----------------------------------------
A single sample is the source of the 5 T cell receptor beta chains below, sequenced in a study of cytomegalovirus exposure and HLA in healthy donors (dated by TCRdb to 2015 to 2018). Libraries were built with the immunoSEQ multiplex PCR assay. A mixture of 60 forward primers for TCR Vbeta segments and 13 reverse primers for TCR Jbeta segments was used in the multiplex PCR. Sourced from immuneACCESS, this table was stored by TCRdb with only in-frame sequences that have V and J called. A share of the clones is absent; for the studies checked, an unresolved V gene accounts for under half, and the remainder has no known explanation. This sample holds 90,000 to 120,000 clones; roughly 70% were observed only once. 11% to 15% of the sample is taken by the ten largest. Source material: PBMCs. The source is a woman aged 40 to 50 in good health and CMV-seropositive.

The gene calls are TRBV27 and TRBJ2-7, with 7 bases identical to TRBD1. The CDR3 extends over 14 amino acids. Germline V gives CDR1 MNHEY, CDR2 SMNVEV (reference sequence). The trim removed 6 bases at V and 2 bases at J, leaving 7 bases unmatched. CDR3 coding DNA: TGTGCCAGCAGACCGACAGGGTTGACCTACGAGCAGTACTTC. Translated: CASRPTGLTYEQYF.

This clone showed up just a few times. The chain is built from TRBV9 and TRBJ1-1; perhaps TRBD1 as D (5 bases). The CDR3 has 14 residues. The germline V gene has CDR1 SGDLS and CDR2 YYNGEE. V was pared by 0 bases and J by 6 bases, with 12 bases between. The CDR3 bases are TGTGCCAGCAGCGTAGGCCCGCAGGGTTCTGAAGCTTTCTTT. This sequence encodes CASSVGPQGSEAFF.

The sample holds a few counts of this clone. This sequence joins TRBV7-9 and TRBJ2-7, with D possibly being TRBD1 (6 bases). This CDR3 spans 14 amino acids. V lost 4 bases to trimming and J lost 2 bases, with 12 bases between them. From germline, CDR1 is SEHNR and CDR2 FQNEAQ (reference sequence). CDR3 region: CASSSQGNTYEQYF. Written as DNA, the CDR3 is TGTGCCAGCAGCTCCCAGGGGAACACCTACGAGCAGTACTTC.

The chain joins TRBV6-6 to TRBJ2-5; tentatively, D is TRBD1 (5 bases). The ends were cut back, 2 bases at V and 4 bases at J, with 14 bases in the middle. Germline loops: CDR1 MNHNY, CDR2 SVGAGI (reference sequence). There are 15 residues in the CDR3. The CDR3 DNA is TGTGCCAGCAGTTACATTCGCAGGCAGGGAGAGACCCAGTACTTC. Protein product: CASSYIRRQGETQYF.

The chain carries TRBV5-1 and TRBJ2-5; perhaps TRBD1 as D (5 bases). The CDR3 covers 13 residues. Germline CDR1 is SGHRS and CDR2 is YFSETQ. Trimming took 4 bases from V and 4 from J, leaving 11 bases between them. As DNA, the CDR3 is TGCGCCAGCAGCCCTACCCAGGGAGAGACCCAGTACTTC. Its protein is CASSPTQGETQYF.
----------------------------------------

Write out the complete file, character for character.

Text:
A single sample is the source of the 5 T cell receptor beta chains below, sequenced in a study of cytomegalovirus exposure and HLA in healthy donors (dated by TCRdb to 2015 to 2018). Libraries were built with the immunoSEQ multiplex PCR assay. A mixture of 60 forward primers for TCR Vbeta segments and 13 reverse primers for TCR Jbeta segments was used in the multiplex PCR. Sourced from immuneACCESS, this table was stored by TCRdb with only in-frame sequences that have V and J called. A share of the clones is absent; for the studies checked, an unresolved V gene accounts for under half, and the remainder has no known explanation. This sample holds 90,000 to 120,000 clones; roughly 70% were observed only once. 11% to 15% of the sample is taken by the ten largest. Source material: PBMCs. The source is a woman aged 40 to 50 in good health and CMV-seropositive.

The gene calls are TRBV27 and TRBJ2-7, with 7 bases identical to TRBD1. The CDR3 extends over 14 amino acids. Germline V gives CDR1 MNHEY, CDR2 SMNVEV (reference sequence). The trim removed 6 bases at V and 2 bases at J, leaving 7 bases unmatched. CDR3 coding DNA: TGTGCCAGCAGACCGACAGGGTTGACCTACGAGCAGTACTTC. Translated: CASRPTGLTYEQYF.

This clone showed up just a few times. The chain is built from TRBV9 and TRBJ1-1; perhaps TRBD1 as D (5 bases). The CDR3 has 14 residues. The germline V gene has CDR1 SGDLS and CDR2 YYNGEE. V was pared by 0 bases and J by 6 bases, with 12 bases between. The CDR3 bases are TGTGCCAGCAGCGTAGGCCCGCAGGGTTCTGAAGCTTTCTTT. This sequence encodes CASSVGPQGSEAFF.

The sample holds a few counts of this clone. This sequence joins TRBV7-9 and TRBJ2-7, with D possibly being TRBD1 (6 bases). This CDR3 spans 14 amino acids. V lost 4 bases to trimming and J lost 2 bases, with 12 bases between them. From germline, CDR1 is SEHNR and CDR2 FQNEAQ (reference sequence). CDR3 region: CASSSQGNTYEQYF. Written as DNA, the CDR3 is TGTGCCAGCAGCTCCCAGGGGAACACCTACGAGCAGTACTTC.

The chain joins TRBV6-6 to TRBJ2-5; tentatively, D is TRBD1 (5 bases). The ends were cut back, 2 bases at V and 4 bases at J, with 14 bases in the middle. Germline loops: CDR1 MNHNY, CDR2 SVGAGI (reference sequence). There are 15 residues in the CDR3. The CDR3 DNA is TGTGCCAGCAGTTACATTCGCAGGCAGGGAGAGACCCAGTACTTC. Protein product: CASSYIRRQGETQYF.

The chain carries TRBV5-1 and TRBJ2-5; perhaps TRBD1 as D (5 bases). The CDR3 covers 13 residues. Germline CDR1 is SGHRS and CDR2 is YFSETQ. Trimming took 4 bases from V and 4 from J, leaving 11 bases between them. As DNA, the CDR3 is TGCGCCAGCAGCCCTACCCAGGGAGAGACCCAGTACTTC. Its protein is CASSPTQGETQYF.